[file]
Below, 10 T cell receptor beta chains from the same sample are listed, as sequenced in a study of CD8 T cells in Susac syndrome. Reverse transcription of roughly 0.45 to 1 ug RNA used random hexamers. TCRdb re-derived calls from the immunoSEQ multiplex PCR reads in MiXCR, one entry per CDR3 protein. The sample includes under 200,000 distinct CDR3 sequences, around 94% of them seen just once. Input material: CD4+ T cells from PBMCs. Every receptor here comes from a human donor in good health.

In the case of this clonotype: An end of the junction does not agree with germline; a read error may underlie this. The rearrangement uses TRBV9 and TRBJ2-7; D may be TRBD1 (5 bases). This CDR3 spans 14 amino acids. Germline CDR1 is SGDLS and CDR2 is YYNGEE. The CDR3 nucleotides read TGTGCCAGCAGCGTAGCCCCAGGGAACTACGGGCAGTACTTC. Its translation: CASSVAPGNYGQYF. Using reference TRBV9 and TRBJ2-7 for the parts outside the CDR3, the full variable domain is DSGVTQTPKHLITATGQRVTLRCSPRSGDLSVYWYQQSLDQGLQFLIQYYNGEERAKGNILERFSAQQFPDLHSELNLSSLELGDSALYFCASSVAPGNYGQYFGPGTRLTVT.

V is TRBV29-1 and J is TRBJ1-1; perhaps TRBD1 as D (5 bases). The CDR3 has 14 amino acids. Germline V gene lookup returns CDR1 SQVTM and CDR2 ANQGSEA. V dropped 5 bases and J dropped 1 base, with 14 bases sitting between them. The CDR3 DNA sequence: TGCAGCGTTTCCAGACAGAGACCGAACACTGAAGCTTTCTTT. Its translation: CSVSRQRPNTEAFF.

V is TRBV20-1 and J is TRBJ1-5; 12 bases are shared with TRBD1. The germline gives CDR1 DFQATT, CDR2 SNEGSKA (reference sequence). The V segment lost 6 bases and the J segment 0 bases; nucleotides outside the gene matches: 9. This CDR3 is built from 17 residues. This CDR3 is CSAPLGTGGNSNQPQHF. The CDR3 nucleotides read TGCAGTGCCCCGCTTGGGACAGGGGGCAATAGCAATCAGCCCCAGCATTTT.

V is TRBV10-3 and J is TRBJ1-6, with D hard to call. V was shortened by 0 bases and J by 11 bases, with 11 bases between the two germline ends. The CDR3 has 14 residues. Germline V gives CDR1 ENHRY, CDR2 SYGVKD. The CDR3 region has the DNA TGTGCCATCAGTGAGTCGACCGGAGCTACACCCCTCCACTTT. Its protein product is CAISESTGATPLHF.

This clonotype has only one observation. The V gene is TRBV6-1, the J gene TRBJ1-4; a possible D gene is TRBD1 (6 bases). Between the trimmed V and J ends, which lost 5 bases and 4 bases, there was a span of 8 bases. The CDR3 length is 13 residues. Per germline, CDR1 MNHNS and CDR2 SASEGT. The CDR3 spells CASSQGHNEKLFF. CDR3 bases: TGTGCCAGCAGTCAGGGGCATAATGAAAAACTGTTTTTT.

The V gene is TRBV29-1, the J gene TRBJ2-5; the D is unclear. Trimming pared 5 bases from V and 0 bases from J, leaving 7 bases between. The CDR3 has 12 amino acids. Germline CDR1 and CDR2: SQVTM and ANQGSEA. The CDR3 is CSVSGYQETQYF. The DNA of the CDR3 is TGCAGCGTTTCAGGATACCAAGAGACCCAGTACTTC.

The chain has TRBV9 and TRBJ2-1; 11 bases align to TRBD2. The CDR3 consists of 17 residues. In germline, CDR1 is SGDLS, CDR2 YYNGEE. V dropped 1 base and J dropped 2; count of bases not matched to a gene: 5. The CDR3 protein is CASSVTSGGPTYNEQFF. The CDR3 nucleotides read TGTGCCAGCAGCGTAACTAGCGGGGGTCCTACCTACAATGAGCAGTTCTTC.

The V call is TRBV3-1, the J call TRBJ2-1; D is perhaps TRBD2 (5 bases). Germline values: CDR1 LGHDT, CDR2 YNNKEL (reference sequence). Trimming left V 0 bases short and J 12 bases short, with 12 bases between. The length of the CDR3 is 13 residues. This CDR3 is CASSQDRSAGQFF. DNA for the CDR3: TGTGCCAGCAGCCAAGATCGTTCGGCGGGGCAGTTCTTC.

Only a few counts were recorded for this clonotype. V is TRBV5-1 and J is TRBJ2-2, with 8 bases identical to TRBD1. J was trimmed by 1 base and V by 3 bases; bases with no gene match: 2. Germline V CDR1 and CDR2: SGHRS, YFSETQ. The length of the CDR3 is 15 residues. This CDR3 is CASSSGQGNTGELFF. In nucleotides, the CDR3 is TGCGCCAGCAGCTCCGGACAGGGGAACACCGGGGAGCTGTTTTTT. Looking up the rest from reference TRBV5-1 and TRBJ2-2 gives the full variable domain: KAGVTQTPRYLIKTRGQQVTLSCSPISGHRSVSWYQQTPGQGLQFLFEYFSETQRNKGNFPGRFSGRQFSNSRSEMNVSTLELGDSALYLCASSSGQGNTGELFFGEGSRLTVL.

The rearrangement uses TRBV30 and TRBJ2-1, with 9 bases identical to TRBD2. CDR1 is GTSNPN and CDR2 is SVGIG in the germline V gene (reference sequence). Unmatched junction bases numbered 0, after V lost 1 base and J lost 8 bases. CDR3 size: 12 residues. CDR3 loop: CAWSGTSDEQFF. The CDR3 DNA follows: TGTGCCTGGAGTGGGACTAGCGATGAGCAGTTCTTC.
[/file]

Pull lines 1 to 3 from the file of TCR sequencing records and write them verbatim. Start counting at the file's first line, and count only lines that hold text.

Below, 10 T cell receptor beta chains from the same sample are listed, as sequenced in a study of CD8 T cells in Susac syndrome. Reverse transcription of roughly 0.45 to 1 ug RNA used random hexamers. TCRdb re-derived calls from the immunoSEQ multiplex PCR reads in MiXCR, one entry per CDR3 protein. The sample includes under 200,000 distinct CDR3 sequences, around 94% of them seen just once. Input material: CD4+ T cells from PBMCs. Every receptor here comes from a human donor in good health.

In the case of this clonotype: An end of the junction does not agree with germline; a read error may underlie this. The rearrangement uses TRBV9 and TRBJ2-7; D may be TRBD1 (5 bases). This CDR3 spans 14 amino acids. Germline CDR1 is SGDLS and CDR2 is YYNGEE. The CDR3 nucleotides read TGTGCCAGCAGCGTAGCCCCAGGGAACTACGGGCAGTACTTC. Its translation: CASSVAPGNYGQYF. Using reference TRBV9 and TRBJ2-7 for the parts outside the CDR3, the full variable domain is DSGVTQTPKHLITATGQRVTLRCSPRSGDLSVYWYQQSLDQGLQFLIQYYNGEERAKGNILERFSAQQFPDLHSELNLSSLELGDSALYFCASSVAPGNYGQYFGPGTRLTVT.

V is TRBV29-1 and J is TRBJ1-1; perhaps TRBD1 as D (5 bases). The CDR3 has 14 amino acids. Germline V gene lookup returns CDR1 SQVTM and CDR2 ANQGSEA. V dropped 5 bases and J dropped 1 base, with 14 bases sitting between them. The CDR3 DNA sequence: TGCAGCGTTTCCAGACAGAGACCGAACACTGAAGCTTTCTTT. Its translation: CSVSRQRPNTEAFF.